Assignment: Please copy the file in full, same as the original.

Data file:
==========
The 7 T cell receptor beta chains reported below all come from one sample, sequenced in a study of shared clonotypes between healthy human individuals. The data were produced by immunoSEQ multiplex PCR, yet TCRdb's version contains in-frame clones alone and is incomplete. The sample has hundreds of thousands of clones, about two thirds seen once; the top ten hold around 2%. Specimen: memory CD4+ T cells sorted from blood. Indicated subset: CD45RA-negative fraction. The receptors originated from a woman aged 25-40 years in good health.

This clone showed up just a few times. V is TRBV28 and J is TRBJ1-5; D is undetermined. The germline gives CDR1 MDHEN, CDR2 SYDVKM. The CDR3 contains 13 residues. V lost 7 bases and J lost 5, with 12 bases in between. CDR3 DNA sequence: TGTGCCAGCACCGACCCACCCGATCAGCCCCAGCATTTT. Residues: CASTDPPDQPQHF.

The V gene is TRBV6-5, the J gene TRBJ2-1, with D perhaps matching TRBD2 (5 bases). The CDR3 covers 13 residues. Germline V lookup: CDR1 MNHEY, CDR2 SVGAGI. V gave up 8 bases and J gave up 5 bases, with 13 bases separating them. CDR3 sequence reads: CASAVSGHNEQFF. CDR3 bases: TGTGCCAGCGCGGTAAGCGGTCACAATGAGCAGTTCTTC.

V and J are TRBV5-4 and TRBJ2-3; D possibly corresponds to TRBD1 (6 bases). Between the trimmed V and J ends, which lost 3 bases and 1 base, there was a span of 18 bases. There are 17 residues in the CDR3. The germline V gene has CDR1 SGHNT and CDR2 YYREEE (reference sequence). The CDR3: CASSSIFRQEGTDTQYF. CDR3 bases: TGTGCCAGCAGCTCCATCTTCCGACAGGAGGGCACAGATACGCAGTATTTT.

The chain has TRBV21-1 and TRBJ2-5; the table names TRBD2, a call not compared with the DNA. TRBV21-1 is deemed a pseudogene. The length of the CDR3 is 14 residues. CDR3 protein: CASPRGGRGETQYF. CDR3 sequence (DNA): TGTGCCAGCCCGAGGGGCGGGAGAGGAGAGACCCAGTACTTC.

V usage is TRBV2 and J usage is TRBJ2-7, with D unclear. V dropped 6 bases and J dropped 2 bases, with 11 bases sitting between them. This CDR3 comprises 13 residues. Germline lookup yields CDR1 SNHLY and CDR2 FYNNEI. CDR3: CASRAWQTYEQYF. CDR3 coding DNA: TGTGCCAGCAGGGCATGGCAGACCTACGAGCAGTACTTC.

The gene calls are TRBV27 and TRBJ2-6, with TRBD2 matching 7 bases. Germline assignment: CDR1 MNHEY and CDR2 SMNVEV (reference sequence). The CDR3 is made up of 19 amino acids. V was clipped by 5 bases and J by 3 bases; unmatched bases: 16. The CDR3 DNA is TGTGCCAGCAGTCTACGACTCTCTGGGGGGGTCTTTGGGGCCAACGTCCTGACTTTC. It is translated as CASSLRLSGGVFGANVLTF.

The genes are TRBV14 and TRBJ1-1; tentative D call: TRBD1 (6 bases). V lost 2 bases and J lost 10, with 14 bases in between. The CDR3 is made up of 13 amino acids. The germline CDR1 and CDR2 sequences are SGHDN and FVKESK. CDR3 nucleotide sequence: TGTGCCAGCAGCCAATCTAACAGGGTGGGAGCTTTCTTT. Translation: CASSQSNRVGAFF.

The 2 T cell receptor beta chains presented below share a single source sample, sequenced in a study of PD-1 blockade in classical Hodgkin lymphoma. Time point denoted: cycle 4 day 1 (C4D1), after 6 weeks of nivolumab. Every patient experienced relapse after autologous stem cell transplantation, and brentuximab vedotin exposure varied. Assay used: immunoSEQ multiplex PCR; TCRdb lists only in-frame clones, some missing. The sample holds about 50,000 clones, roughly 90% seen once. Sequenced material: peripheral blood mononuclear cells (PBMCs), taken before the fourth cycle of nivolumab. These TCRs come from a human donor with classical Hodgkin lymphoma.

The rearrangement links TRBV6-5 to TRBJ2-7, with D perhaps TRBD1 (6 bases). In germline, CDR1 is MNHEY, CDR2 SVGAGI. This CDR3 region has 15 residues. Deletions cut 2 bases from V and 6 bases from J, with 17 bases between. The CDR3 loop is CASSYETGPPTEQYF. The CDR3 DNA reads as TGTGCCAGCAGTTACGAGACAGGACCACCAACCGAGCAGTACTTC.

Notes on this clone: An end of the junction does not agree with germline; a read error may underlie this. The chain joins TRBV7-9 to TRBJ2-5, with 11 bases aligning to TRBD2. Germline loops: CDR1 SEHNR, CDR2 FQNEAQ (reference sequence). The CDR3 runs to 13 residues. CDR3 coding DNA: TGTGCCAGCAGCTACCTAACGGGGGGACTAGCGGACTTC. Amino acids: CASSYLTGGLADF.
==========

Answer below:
The 7 T cell receptor beta chains reported below all come from one sample, sequenced in a study of shared clonotypes between healthy human individuals. The data were produced by immunoSEQ multiplex PCR, yet TCRdb's version contains in-frame clones alone and is incomplete. The sample has hundreds of thousands of clones, about two thirds seen once; the top ten hold around 2%. Specimen: memory CD4+ T cells sorted from blood. Indicated subset: CD45RA-negative fraction. The receptors originated from a woman aged 25-40 years in good health.

This clone showed up just a few times. V is TRBV28 and J is TRBJ1-5; D is undetermined. The germline gives CDR1 MDHEN, CDR2 SYDVKM. The CDR3 contains 13 residues. V lost 7 bases and J lost 5, with 12 bases in between. CDR3 DNA sequence: TGTGCCAGCACCGACCCACCCGATCAGCCCCAGCATTTT. Residues: CASTDPPDQPQHF.

The V gene is TRBV6-5, the J gene TRBJ2-1, with D perhaps matching TRBD2 (5 bases). The CDR3 covers 13 residues. Germline V lookup: CDR1 MNHEY, CDR2 SVGAGI. V gave up 8 bases and J gave up 5 bases, with 13 bases separating them. CDR3 sequence reads: CASAVSGHNEQFF. CDR3 bases: TGTGCCAGCGCGGTAAGCGGTCACAATGAGCAGTTCTTC.

V and J are TRBV5-4 and TRBJ2-3; D possibly corresponds to TRBD1 (6 bases). Between the trimmed V and J ends, which lost 3 bases and 1 base, there was a span of 18 bases. There are 17 residues in the CDR3. The germline V gene has CDR1 SGHNT and CDR2 YYREEE (reference sequence). The CDR3: CASSSIFRQEGTDTQYF. CDR3 bases: TGTGCCAGCAGCTCCATCTTCCGACAGGAGGGCACAGATACGCAGTATTTT.

The chain has TRBV21-1 and TRBJ2-5; the table names TRBD2, a call not compared with the DNA. TRBV21-1 is deemed a pseudogene. The length of the CDR3 is 14 residues. CDR3 protein: CASPRGGRGETQYF. CDR3 sequence (DNA): TGTGCCAGCCCGAGGGGCGGGAGAGGAGAGACCCAGTACTTC.

V usage is TRBV2 and J usage is TRBJ2-7, with D unclear. V dropped 6 bases and J dropped 2 bases, with 11 bases sitting between them. This CDR3 comprises 13 residues. Germline lookup yields CDR1 SNHLY and CDR2 FYNNEI. CDR3: CASRAWQTYEQYF. CDR3 coding DNA: TGTGCCAGCAGGGCATGGCAGACCTACGAGCAGTACTTC.

The gene calls are TRBV27 and TRBJ2-6, with TRBD2 matching 7 bases. Germline assignment: CDR1 MNHEY and CDR2 SMNVEV (reference sequence). The CDR3 is made up of 19 amino acids. V was clipped by 5 bases and J by 3 bases; unmatched bases: 16. The CDR3 DNA is TGTGCCAGCAGTCTACGACTCTCTGGGGGGGTCTTTGGGGCCAACGTCCTGACTTTC. It is translated as CASSLRLSGGVFGANVLTF.

The genes are TRBV14 and TRBJ1-1; tentative D call: TRBD1 (6 bases). V lost 2 bases and J lost 10, with 14 bases in between. The CDR3 is made up of 13 amino acids. The germline CDR1 and CDR2 sequences are SGHDN and FVKESK. CDR3 nucleotide sequence: TGTGCCAGCAGCCAATCTAACAGGGTGGGAGCTTTCTTT. Translation: CASSQSNRVGAFF.

The 2 T cell receptor beta chains presented below share a single source sample, sequenced in a study of PD-1 blockade in classical Hodgkin lymphoma. Time point denoted: cycle 4 day 1 (C4D1), after 6 weeks of nivolumab. Every patient experienced relapse after autologous stem cell transplantation, and brentuximab vedotin exposure varied. Assay used: immunoSEQ multiplex PCR; TCRdb lists only in-frame clones, some missing. The sample holds about 50,000 clones, roughly 90% seen once. Sequenced material: peripheral blood mononuclear cells (PBMCs), taken before the fourth cycle of nivolumab. These TCRs come from a human donor with classical Hodgkin lymphoma.

The rearrangement links TRBV6-5 to TRBJ2-7, with D perhaps TRBD1 (6 bases). In germline, CDR1 is MNHEY, CDR2 SVGAGI. This CDR3 region has 15 residues. Deletions cut 2 bases from V and 6 bases from J, with 17 bases between. The CDR3 loop is CASSYETGPPTEQYF. The CDR3 DNA reads as TGTGCCAGCAGTTACGAGACAGGACCACCAACCGAGCAGTACTTC.

Notes on this clone: An end of the junction does not agree with germline; a read error may underlie this. The chain joins TRBV7-9 to TRBJ2-5, with 11 bases aligning to TRBD2. Germline loops: CDR1 SEHNR, CDR2 FQNEAQ (reference sequence). The CDR3 runs to 13 residues. CDR3 coding DNA: TGTGCCAGCAGCTACCTAACGGGGGGACTAGCGGACTTC. Amino acids: CASSYLTGGLADF.